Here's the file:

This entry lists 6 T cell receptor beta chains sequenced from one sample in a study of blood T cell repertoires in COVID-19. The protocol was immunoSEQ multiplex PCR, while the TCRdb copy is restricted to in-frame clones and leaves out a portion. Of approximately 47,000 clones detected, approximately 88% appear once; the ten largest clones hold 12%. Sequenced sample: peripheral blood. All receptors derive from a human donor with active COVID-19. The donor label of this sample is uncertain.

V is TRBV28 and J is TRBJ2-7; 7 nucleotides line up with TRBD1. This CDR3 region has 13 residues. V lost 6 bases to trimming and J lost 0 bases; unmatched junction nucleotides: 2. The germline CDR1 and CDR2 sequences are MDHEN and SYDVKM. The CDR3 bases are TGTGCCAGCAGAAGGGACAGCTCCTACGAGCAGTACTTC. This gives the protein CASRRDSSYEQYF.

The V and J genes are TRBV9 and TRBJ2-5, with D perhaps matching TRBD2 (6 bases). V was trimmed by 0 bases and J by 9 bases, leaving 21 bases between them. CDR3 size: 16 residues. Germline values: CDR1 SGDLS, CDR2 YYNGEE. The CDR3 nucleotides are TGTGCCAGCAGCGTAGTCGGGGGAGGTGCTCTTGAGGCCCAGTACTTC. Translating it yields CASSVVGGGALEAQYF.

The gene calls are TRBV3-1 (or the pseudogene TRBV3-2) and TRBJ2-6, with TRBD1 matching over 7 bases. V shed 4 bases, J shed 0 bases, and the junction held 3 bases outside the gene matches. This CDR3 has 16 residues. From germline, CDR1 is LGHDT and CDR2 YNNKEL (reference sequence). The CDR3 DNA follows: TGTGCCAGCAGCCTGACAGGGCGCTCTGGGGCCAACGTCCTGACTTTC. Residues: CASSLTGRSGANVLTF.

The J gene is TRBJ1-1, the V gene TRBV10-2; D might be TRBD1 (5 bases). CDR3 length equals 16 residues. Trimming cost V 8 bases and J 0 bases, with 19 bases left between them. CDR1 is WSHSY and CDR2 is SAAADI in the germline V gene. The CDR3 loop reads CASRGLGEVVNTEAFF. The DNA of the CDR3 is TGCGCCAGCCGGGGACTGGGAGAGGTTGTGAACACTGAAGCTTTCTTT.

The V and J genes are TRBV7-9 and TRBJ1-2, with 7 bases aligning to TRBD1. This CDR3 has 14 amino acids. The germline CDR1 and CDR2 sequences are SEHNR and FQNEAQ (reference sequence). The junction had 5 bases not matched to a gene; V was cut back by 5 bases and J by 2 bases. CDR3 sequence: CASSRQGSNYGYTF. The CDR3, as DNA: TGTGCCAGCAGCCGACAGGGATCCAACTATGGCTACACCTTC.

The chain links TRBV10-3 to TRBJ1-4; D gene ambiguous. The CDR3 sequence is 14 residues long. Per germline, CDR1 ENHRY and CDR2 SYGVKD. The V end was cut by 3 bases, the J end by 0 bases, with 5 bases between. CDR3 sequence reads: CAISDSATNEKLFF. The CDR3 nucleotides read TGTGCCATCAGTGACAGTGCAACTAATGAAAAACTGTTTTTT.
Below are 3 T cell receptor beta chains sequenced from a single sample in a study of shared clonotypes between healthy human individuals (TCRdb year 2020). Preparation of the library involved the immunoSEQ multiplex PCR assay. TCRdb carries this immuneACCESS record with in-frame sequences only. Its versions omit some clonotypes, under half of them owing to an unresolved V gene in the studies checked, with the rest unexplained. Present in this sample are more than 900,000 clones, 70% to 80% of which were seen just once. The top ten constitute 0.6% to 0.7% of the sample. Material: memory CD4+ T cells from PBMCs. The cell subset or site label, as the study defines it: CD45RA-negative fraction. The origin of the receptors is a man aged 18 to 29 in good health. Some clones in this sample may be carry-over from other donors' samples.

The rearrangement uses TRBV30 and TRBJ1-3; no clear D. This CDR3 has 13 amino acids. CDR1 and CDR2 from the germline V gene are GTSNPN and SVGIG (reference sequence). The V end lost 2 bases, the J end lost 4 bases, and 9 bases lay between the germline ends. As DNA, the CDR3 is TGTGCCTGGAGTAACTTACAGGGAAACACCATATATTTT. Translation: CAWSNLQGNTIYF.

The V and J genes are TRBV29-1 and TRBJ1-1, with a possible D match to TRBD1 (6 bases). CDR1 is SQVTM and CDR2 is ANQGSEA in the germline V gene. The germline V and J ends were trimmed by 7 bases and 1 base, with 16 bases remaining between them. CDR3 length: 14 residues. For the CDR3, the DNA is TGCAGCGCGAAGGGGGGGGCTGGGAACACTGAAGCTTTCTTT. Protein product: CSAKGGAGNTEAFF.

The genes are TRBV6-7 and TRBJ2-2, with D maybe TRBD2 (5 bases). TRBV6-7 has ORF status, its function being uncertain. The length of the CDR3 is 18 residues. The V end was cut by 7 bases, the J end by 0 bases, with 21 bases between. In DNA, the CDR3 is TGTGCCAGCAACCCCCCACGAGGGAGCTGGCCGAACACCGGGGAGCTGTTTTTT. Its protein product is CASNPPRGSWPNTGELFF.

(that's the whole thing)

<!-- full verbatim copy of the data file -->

This entry lists 6 T cell receptor beta chains sequenced from one sample in a study of blood T cell repertoires in COVID-19. The protocol was immunoSEQ multiplex PCR, while the TCRdb copy is restricted to in-frame clones and leaves out a portion. Of approximately 47,000 clones detected, approximately 88% appear once; the ten largest clones hold 12%. Sequenced sample: peripheral blood. All receptors derive from a human donor with active COVID-19. The donor label of this sample is uncertain.

V is TRBV28 and J is TRBJ2-7; 7 nucleotides line up with TRBD1. This CDR3 region has 13 residues. V lost 6 bases to trimming and J lost 0 bases; unmatched junction nucleotides: 2. The germline CDR1 and CDR2 sequences are MDHEN and SYDVKM. The CDR3 bases are TGTGCCAGCAGAAGGGACAGCTCCTACGAGCAGTACTTC. This gives the protein CASRRDSSYEQYF.

The V and J genes are TRBV9 and TRBJ2-5, with D perhaps matching TRBD2 (6 bases). V was trimmed by 0 bases and J by 9 bases, leaving 21 bases between them. CDR3 size: 16 residues. Germline values: CDR1 SGDLS, CDR2 YYNGEE. The CDR3 nucleotides are TGTGCCAGCAGCGTAGTCGGGGGAGGTGCTCTTGAGGCCCAGTACTTC. Translating it yields CASSVVGGGALEAQYF.

The gene calls are TRBV3-1 (or the pseudogene TRBV3-2) and TRBJ2-6, with TRBD1 matching over 7 bases. V shed 4 bases, J shed 0 bases, and the junction held 3 bases outside the gene matches. This CDR3 has 16 residues. From germline, CDR1 is LGHDT and CDR2 YNNKEL (reference sequence). The CDR3 DNA follows: TGTGCCAGCAGCCTGACAGGGCGCTCTGGGGCCAACGTCCTGACTTTC. Residues: CASSLTGRSGANVLTF.

The J gene is TRBJ1-1, the V gene TRBV10-2; D might be TRBD1 (5 bases). CDR3 length equals 16 residues. Trimming cost V 8 bases and J 0 bases, with 19 bases left between them. CDR1 is WSHSY and CDR2 is SAAADI in the germline V gene. The CDR3 loop reads CASRGLGEVVNTEAFF. The DNA of the CDR3 is TGCGCCAGCCGGGGACTGGGAGAGGTTGTGAACACTGAAGCTTTCTTT.

The V and J genes are TRBV7-9 and TRBJ1-2, with 7 bases aligning to TRBD1. This CDR3 has 14 amino acids. The germline CDR1 and CDR2 sequences are SEHNR and FQNEAQ (reference sequence). The junction had 5 bases not matched to a gene; V was cut back by 5 bases and J by 2 bases. CDR3 sequence: CASSRQGSNYGYTF. The CDR3, as DNA: TGTGCCAGCAGCCGACAGGGATCCAACTATGGCTACACCTTC.

The chain links TRBV10-3 to TRBJ1-4; D gene ambiguous. The CDR3 sequence is 14 residues long. Per germline, CDR1 ENHRY and CDR2 SYGVKD. The V end was cut by 3 bases, the J end by 0 bases, with 5 bases between. CDR3 sequence reads: CAISDSATNEKLFF. The CDR3 nucleotides read TGTGCCATCAGTGACAGTGCAACTAATGAAAAACTGTTTTTT.
Below are 3 T cell receptor beta chains sequenced from a single sample in a study of shared clonotypes between healthy human individuals (TCRdb year 2020). Preparation of the library involved the immunoSEQ multiplex PCR assay. TCRdb carries this immuneACCESS record with in-frame sequences only. Its versions omit some clonotypes, under half of them owing to an unresolved V gene in the studies checked, with the rest unexplained. Present in this sample are more than 900,000 clones, 70% to 80% of which were seen just once. The top ten constitute 0.6% to 0.7% of the sample. Material: memory CD4+ T cells from PBMCs. The cell subset or site label, as the study defines it: CD45RA-negative fraction. The origin of the receptors is a man aged 18 to 29 in good health. Some clones in this sample may be carry-over from other donors' samples.

The rearrangement uses TRBV30 and TRBJ1-3; no clear D. This CDR3 has 13 amino acids. CDR1 and CDR2 from the germline V gene are GTSNPN and SVGIG (reference sequence). The V end lost 2 bases, the J end lost 4 bases, and 9 bases lay between the germline ends. As DNA, the CDR3 is TGTGCCTGGAGTAACTTACAGGGAAACACCATATATTTT. Translation: CAWSNLQGNTIYF.

The V and J genes are TRBV29-1 and TRBJ1-1, with a possible D match to TRBD1 (6 bases). CDR1 is SQVTM and CDR2 is ANQGSEA in the germline V gene. The germline V and J ends were trimmed by 7 bases and 1 base, with 16 bases remaining between them. CDR3 length: 14 residues. For the CDR3, the DNA is TGCAGCGCGAAGGGGGGGGCTGGGAACACTGAAGCTTTCTTT. Protein product: CSAKGGAGNTEAFF.

The genes are TRBV6-7 and TRBJ2-2, with D maybe TRBD2 (5 bases). TRBV6-7 has ORF status, its function being uncertain. The length of the CDR3 is 18 residues. The V end was cut by 7 bases, the J end by 0 bases, with 21 bases between. In DNA, the CDR3 is TGTGCCAGCAACCCCCCACGAGGGAGCTGGCCGAACACCGGGGAGCTGTTTTTT. Its protein product is CASNPPRGSWPNTGELFF.